Cord blood or a heel stick blood sample collected on filter paper shortly after birth was immediately sent to the Turku (Europe and Australia) or Pittsburgh (North America) laboratory for HLA genotyping. HLA genotyping for the selected DQB1 and DQA1 alleles was performed using sequence-specific oligonucleotide hybridisation, with quality control between the two laboratories carefully maintained. The following genotypes were regarded as eligible: (1) HLADQB1*02/DQB1*03:02 [high-risk]; (2) HLA DQB1*03:02/x (x not DQB1*02, DQB1*03:01 or DQB1*06:02) [moderate risk]; (3) HLA DQA1*05-DQB1*02/y (y not DQA1*02:01-DQB1*02, DQB1*03:01, DQB1*06:02 or DQB1*06:03) [mild risk]; and (4) HLA DQA1*03-DQB1*02/y (y not DQA1*02:01-DQB1*02, DQB1*03:01, DQB1*06:02 or DQB1*06:03) [rare mild risk].

Diabetes-related autoantibodies

Blood samples for autoantibody analyses were obtained (after application of analgesic cream) at the follow-up visits when the children were 3, 6, 9, 12, 18 and 24 months of age, and annually thereafter up to the age of 10–14 years. Serum samples were stored at −70°C until they could be analysed. Islet cell antibodies (ICA) were detected with the use of indirect immunofluorescence, while the four biochemical autoantibodies (IAA, GADA, autoantibodies to the tyrosine phosphatase-related insulinoma-associated 2 molecule [IA-2A] and autoantibodies to zinc transporter 8 [ZnT8A]) were quantified with the use of specific radiobinding assays [19]. Each autoantibody except for ZnT8A was analysed from all samples available. ZnT8A was initially quantified from the samples taken at the ages of 2, 3, 4, 6, 8, 10 and 12 years. If the 2 year sample tested positive, the samples obtained at the ages of 3, 6, 8, 9, 12 and 18 months were also analysed to assess the age at seroconversion. Similarly, any later samples between a negative and a positive sample were analysed.

Study endpoints

The incidence of asthma, allergic rhinitis and eczema was assessed using the standardised and validated International Study of Asthma and Allergies in Childhood (ISAAC) core questionnaire on the child’s history presented online to the parents of the participating children [20]. The online assessment included additional questions related to the child’s use of asthma medications (if applicable), whether the child was ever diagnosed by a physician with certain diseases and food allergies, exposure to possible allergens and other factors related to asthma and/or allergies. Persistent asthma was defined as doctor-diagnosed asthma plus either any wheezing symptom during the preceding 12 months or use of asthma medication during the preceding 12 months. Age at onset of asthma was determined by the question: ‘At what age did the symptom of asthma start or at what age did the child first wheeze?’ Wheezing was defined as any of the following during the past 12 months: wheezy sound in respiration; wheezy sound during respiration in association with physical activity; difficulties in respiration in the morning on waking up; or wheezy respiration without having sniffles or respiratory infection. Allergic rhinitis was defined as doctor-diagnosed hay fever or allergic rhinoconjunctivitis during the preceding 12 months. Age at onset of allergic rhinitis was based on the age of the child at the onset of symptoms including sneezing, nasal congestion or rhinitis other than with respiratory infections, accompanied by itching of the eyes and tearing. Atopic eczema was defined as ever having doctor-diagnosed atopic eczema. Age of onset of atopic eczema was based on the question: ‘At what age did the child first have atopic eczema?’ All online questionnaires, including ISAAC, were available in local languages.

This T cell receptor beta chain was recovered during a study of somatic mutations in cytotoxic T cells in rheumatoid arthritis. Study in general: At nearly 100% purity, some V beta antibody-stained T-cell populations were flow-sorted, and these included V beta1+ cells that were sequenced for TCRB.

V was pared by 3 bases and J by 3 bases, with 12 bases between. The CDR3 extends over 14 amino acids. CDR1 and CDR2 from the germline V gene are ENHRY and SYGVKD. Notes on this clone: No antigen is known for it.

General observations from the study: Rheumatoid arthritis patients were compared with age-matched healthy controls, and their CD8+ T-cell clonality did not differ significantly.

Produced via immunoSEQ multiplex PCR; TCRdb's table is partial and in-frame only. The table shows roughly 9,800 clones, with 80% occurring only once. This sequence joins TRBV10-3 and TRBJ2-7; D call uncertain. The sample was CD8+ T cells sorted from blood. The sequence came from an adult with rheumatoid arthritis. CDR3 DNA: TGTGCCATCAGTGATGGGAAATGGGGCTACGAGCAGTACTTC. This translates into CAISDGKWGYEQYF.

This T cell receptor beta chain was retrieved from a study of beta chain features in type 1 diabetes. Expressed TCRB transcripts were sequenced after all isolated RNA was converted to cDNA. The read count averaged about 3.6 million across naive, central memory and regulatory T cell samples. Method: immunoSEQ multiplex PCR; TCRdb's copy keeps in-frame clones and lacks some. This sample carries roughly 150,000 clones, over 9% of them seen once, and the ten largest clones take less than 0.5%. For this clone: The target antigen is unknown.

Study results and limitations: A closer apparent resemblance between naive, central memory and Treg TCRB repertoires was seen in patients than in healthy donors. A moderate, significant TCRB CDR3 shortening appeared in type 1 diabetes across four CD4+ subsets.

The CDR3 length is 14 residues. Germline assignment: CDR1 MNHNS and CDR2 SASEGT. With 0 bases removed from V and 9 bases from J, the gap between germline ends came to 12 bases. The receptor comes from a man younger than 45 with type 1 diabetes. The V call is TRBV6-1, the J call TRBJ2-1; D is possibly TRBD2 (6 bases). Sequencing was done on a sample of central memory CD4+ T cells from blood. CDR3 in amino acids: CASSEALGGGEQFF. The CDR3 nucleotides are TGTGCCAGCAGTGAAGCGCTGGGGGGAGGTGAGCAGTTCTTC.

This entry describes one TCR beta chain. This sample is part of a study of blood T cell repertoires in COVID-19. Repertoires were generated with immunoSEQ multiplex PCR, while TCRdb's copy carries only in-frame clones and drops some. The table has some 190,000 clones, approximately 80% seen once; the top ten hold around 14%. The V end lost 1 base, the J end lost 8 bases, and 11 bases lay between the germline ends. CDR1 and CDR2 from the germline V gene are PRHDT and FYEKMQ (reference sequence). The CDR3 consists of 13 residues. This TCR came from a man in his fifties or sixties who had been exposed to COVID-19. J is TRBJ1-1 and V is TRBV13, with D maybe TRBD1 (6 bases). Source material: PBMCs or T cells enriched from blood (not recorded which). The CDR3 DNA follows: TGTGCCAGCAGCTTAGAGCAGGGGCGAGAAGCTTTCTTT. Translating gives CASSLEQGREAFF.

Statistical analyses

The cumulative incidence of onset of each endpoint from birth was estimated using a modified Kaplan–Meier disease-free survival function. The differences between groups in the cumulative incidence functions, and the associated hazard functions, were tested using the logrank test according to the actual diet consumed. The relative risk of disease onset between groups was estimated with the Cox proportional hazards model using time-dependent covariates. Multivariate analyses included characteristics that were found to be statistically significantly associated with autoantibody incidence from the univariate analyses. The autoantibody-negative group was defined to be the referent population for comparing disease incidence by first-appearing autoantibody. When comparing characteristics between the extensively hydrolysed formula and cow’s milk formula groups, the t test was applied for normally distributed variables and the non-parametric Mann–Whitney U test for skewed variables.